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Humanitarian Aid on the move #10, special issue: Sahel

Sahel: responses which are having trouble finding their bearings
François Grünewald

Since the end of 2011, the Sahel has become front-page news again with the food crisis, calls for donations and terrible images on the one hand, and the political crisis, and the deterioration of the situation in Mali on the other. In this region, where there are more and more crises, and the gaps between them are getting shorter, the main aid mechanisms are those of development organizations who have in-depth contextual knowledge and work in close collaboration with governments and communities, but who have difficulty reacting rapidly. The response is not making progress and the international community faces numerous challenges. Changing gear is difficult and the work methods which need to be put in place to respond to emergencies are very different to development methods. The large arid spaces with low population density make logistics complicated and expensive, and all the more so when there is the added problems of insecurity and the escalation of asymmetrical wars.

Indeed, access is already made very difficult by the difficult physical conditions of the region: flood prone areas with montmorillonite clay, flood plains, ponds and the bourgou plains of Gourma and Houssa, sands of every type of texture, like the ‘fech-fech’ where convoys get sanded up and the ‘ergs’ where the stones slow them down and cause mechanical damage. The operating costs to reach dispersed communities quickly become very high.

Insecurity, which has intensified due to the multiplication of hostage taking, extreme declarations by irredentist groups and the permanent threat to aid workers has made certain zones inaccessible. Twenty years ago generations of development actors lived, worked and built long-term friendships with the very lively and creative civil society in these zones. In certain regions of the Sahel where there used to be agronomists, vets and doctors, there are almost no more development actors. Crises take place, international humanitarian aid is deployed to save lives… when it can get through… but it also often destabilizes markets, economies and social relations.

In these complex contexts, with security problems, violent groups with whom it is very difficult to establish dialogue, often weak governments and a rainy season which makes getting around difficult… there is a high risk that aid will get bogged down, will remain confined to the capitals and will be a long way from the people most in need.

To have a chance of being effective in these contexts, the first issue at stake is contextual understanding. There are certain generic factors throughout the Sahelian strip but each area also has its specific characteristics, making contextual analysis more complex. Knowledge of networks, cultural awareness and coordination with the organizations that are already present are essential to all operations in the region.

 Large agro-climatic strips and their North-South stratification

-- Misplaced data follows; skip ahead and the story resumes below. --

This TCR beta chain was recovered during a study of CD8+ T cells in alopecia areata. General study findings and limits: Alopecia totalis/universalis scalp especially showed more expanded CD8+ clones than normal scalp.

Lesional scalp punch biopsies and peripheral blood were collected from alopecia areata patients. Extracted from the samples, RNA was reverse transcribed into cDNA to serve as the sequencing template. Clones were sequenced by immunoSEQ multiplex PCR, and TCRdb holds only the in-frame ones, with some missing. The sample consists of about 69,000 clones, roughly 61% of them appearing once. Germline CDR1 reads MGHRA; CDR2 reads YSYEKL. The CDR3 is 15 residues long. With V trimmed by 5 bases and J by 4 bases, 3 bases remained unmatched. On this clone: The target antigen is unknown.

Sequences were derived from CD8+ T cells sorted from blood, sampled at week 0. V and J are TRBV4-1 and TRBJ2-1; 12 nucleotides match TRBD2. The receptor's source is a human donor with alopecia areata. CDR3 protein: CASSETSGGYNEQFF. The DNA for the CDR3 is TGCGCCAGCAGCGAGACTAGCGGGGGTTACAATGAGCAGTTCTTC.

From Goré on the Atlantic to Mogadishu on the Indian Ocean, climatological gradients have shaped the landscape, ways of using ecosystems and societies, from the Saharan regions to the more humid fringes of the different Sudanese climates. The Northern Sahara is an area of aridity, oases, and the camel breeding peoples of the desert, including the ‘Blue Men of the Sahara’, the Tuaregs, who live in a mineral world of extreme scarcity. As one travels south, the gradual transition from just a few millimetres of rain to 200-400 mm sees the gradual development of a large ecosystem dominated by thorny trees with patches of pastureland. With herds that feed on kram-kram (wild cereal) and the little leaves of thorny trees (acacias, balanites, etc.), transhumant systems and different forms of pastoralism are able to produce milk, meat and leather, the animals representing a form of ‘four-legged saving’. Due to their hardiness, camels, sheep and goats are the basis of extremely resilient livestock systems. They are also the basis of the exchange economy (animal products for cereals) on which a large part of the region depends. Then there are the areas where grass is more abundant. These are the large cattle-breeding areas: the Fula region in Western Africa, the Borena region in Ethiopia and Karamajo (Kenya, Uganda) towards the East. As the herds move south following the grass front and the rain, problems of co-habitation arise when they pass too close to cultivated fields. It is in these areas that agricultural economies have become the most integrated into the regional market (cereals) and the global market (cotton and peanuts) and are affected the most by their vagaries.

 The main North-South routes.

But these large East-West strata are not only permeable to each other, they are also crossed by large, often very old, North-South routes which structure the whole region: the great caravan routes. The Azalai route links Algeria to Timbuktu and, from there, via a camel and donkey relay, reaches the Gourma route to Bandiagara and the cereal basins: dates and salt from the Sahara are exchanged for millet and peanuts from the Sudanese and Sudano-Sahelian regions. The routes of the Mauritanian coast join the delta of the Senegal river to the Sahraoui region, the Mauritanian Guidimaka route joins Tamanrasset to Zinder via Agadez in Niger, a route runs from the Kenyan border crossing Ethiopia to Djibouti, etc. These trade routes for salt, dates and, in the past, slaves (cf. the texts of René Caillé) were part of the desert peoples’ resilience system. Having become routes for trade in drugs, arms and migrants, they have now become part of the illegal economies which weaken the governance, ethics and morals of those who use them.